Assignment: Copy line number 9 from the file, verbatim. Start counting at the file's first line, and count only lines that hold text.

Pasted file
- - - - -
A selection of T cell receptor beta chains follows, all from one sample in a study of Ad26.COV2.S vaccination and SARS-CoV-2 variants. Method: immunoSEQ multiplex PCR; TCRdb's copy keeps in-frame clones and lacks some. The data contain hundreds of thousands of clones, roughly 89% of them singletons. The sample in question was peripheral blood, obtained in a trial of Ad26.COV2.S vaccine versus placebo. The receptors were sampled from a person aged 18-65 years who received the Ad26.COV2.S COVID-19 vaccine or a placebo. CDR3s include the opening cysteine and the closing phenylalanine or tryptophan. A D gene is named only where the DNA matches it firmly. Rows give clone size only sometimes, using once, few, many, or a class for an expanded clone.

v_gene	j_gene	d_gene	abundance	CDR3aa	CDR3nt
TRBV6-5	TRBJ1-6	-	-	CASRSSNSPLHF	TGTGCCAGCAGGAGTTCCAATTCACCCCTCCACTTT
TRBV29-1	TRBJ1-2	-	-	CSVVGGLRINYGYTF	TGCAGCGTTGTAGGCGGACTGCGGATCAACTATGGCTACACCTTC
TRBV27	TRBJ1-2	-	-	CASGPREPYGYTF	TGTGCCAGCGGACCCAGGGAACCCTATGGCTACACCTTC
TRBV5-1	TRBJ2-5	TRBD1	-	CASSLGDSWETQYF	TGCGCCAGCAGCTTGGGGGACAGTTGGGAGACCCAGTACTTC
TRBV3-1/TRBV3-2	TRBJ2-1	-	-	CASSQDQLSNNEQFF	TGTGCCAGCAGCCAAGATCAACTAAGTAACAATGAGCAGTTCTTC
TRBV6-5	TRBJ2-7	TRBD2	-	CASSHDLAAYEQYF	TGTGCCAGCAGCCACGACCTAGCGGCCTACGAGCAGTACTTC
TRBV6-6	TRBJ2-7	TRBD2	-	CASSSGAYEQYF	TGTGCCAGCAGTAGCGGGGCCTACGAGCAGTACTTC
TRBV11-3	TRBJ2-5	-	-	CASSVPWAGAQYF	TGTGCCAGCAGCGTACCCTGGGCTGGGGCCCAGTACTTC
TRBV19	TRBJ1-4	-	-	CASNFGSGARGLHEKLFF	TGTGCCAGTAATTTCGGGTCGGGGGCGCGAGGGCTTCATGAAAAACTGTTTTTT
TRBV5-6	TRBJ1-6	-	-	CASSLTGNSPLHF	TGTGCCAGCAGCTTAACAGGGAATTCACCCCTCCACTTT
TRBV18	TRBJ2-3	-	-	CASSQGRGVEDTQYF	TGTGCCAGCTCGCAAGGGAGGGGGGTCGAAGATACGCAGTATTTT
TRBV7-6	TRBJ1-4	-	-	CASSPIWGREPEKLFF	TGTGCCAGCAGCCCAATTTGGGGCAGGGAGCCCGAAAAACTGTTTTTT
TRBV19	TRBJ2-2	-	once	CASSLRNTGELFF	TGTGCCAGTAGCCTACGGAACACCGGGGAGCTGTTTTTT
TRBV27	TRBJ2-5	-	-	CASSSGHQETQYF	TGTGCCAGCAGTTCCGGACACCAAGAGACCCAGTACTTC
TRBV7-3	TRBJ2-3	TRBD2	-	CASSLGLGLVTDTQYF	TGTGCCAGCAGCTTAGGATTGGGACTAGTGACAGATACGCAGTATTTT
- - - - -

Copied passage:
TRBV6-6	TRBJ2-7	TRBD2	-	CASSSGAYEQYF	TGTGCCAGCAGTAGCGGGGCCTACGAGCAGTACTTC